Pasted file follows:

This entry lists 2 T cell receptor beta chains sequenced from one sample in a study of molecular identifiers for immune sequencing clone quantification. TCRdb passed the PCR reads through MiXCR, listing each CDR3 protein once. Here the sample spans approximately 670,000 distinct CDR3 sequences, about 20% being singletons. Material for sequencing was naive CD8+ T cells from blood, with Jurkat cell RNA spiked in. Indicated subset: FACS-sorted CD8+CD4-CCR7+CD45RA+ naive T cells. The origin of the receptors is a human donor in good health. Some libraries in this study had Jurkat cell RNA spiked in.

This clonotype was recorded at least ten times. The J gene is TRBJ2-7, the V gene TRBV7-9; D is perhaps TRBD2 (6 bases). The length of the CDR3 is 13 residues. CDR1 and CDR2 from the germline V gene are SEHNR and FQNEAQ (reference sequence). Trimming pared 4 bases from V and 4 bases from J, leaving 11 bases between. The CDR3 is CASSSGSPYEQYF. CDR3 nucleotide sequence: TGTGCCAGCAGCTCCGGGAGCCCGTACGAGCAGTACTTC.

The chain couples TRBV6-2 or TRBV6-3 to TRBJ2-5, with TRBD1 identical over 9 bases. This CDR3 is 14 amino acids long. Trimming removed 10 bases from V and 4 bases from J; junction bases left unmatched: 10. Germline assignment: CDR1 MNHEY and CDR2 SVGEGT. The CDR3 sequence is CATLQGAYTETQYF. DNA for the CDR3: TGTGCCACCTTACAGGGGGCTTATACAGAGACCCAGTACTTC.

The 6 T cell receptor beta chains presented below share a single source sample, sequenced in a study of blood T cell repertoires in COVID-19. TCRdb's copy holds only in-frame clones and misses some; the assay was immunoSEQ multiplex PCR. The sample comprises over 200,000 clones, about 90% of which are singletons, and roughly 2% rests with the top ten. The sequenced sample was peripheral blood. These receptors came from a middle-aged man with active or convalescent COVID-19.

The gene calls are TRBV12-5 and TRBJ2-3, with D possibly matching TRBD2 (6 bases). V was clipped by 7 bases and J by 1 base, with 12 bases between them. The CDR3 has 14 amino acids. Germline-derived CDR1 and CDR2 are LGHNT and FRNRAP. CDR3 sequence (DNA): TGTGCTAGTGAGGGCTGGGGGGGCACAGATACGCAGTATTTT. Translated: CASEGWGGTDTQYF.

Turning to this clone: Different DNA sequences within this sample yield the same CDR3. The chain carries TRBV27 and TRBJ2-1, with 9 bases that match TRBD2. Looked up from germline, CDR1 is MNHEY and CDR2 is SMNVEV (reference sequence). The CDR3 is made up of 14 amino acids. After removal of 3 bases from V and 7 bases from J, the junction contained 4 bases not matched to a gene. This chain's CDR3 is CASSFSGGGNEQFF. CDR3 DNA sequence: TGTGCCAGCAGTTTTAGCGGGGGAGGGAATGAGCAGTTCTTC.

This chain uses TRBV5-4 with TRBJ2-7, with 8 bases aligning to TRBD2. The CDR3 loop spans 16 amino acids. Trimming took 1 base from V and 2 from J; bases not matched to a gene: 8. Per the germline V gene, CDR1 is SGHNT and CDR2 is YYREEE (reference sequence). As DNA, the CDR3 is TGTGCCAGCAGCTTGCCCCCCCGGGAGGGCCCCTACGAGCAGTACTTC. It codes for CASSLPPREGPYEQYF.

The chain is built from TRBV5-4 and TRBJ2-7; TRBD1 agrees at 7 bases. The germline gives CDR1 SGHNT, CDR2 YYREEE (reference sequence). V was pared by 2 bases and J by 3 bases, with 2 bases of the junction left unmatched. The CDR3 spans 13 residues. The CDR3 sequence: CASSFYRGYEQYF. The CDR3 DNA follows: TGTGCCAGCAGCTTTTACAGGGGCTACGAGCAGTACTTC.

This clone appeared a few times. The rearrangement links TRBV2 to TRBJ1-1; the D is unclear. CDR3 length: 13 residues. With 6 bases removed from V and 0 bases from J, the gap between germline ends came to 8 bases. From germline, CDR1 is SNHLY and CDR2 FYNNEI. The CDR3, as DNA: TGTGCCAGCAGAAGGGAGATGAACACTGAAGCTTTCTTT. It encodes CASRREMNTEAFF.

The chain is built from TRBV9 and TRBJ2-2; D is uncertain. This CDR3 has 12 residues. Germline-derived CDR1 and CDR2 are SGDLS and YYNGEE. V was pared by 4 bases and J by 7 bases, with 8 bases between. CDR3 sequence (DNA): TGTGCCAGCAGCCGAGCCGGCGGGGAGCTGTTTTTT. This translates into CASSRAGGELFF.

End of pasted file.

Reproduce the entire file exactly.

This entry lists 2 T cell receptor beta chains sequenced from one sample in a study of molecular identifiers for immune sequencing clone quantification. TCRdb passed the PCR reads through MiXCR, listing each CDR3 protein once. Here the sample spans approximately 670,000 distinct CDR3 sequences, about 20% being singletons. Material for sequencing was naive CD8+ T cells from blood, with Jurkat cell RNA spiked in. Indicated subset: FACS-sorted CD8+CD4-CCR7+CD45RA+ naive T cells. The origin of the receptors is a human donor in good health. Some libraries in this study had Jurkat cell RNA spiked in.

This clonotype was recorded at least ten times. The J gene is TRBJ2-7, the V gene TRBV7-9; D is perhaps TRBD2 (6 bases). The length of the CDR3 is 13 residues. CDR1 and CDR2 from the germline V gene are SEHNR and FQNEAQ (reference sequence). Trimming pared 4 bases from V and 4 bases from J, leaving 11 bases between. The CDR3 is CASSSGSPYEQYF. CDR3 nucleotide sequence: TGTGCCAGCAGCTCCGGGAGCCCGTACGAGCAGTACTTC.

The chain couples TRBV6-2 or TRBV6-3 to TRBJ2-5, with TRBD1 identical over 9 bases. This CDR3 is 14 amino acids long. Trimming removed 10 bases from V and 4 bases from J; junction bases left unmatched: 10. Germline assignment: CDR1 MNHEY and CDR2 SVGEGT. The CDR3 sequence is CATLQGAYTETQYF. DNA for the CDR3: TGTGCCACCTTACAGGGGGCTTATACAGAGACCCAGTACTTC.

The 6 T cell receptor beta chains presented below share a single source sample, sequenced in a study of blood T cell repertoires in COVID-19. TCRdb's copy holds only in-frame clones and misses some; the assay was immunoSEQ multiplex PCR. The sample comprises over 200,000 clones, about 90% of which are singletons, and roughly 2% rests with the top ten. The sequenced sample was peripheral blood. These receptors came from a middle-aged man with active or convalescent COVID-19.

The gene calls are TRBV12-5 and TRBJ2-3, with D possibly matching TRBD2 (6 bases). V was clipped by 7 bases and J by 1 base, with 12 bases between them. The CDR3 has 14 amino acids. Germline-derived CDR1 and CDR2 are LGHNT and FRNRAP. CDR3 sequence (DNA): TGTGCTAGTGAGGGCTGGGGGGGCACAGATACGCAGTATTTT. Translated: CASEGWGGTDTQYF.

Turning to this clone: Different DNA sequences within this sample yield the same CDR3. The chain carries TRBV27 and TRBJ2-1, with 9 bases that match TRBD2. Looked up from germline, CDR1 is MNHEY and CDR2 is SMNVEV (reference sequence). The CDR3 is made up of 14 amino acids. After removal of 3 bases from V and 7 bases from J, the junction contained 4 bases not matched to a gene. This chain's CDR3 is CASSFSGGGNEQFF. CDR3 DNA sequence: TGTGCCAGCAGTTTTAGCGGGGGAGGGAATGAGCAGTTCTTC.

This chain uses TRBV5-4 with TRBJ2-7, with 8 bases aligning to TRBD2. The CDR3 loop spans 16 amino acids. Trimming took 1 base from V and 2 from J; bases not matched to a gene: 8. Per the germline V gene, CDR1 is SGHNT and CDR2 is YYREEE (reference sequence). As DNA, the CDR3 is TGTGCCAGCAGCTTGCCCCCCCGGGAGGGCCCCTACGAGCAGTACTTC. It codes for CASSLPPREGPYEQYF.

The chain is built from TRBV5-4 and TRBJ2-7; TRBD1 agrees at 7 bases. The germline gives CDR1 SGHNT, CDR2 YYREEE (reference sequence). V was pared by 2 bases and J by 3 bases, with 2 bases of the junction left unmatched. The CDR3 spans 13 residues. The CDR3 sequence: CASSFYRGYEQYF. The CDR3 DNA follows: TGTGCCAGCAGCTTTTACAGGGGCTACGAGCAGTACTTC.

This clone appeared a few times. The rearrangement links TRBV2 to TRBJ1-1; the D is unclear. CDR3 length: 13 residues. With 6 bases removed from V and 0 bases from J, the gap between germline ends came to 8 bases. From germline, CDR1 is SNHLY and CDR2 FYNNEI. The CDR3, as DNA: TGTGCCAGCAGAAGGGAGATGAACACTGAAGCTTTCTTT. It encodes CASRREMNTEAFF.

The chain is built from TRBV9 and TRBJ2-2; D is uncertain. This CDR3 has 12 residues. Germline-derived CDR1 and CDR2 are SGDLS and YYNGEE. V was pared by 4 bases and J by 7 bases, with 8 bases between. CDR3 sequence (DNA): TGTGCCAGCAGCCGAGCCGGCGGGGAGCTGTTTTTT. This translates into CASSRAGGELFF.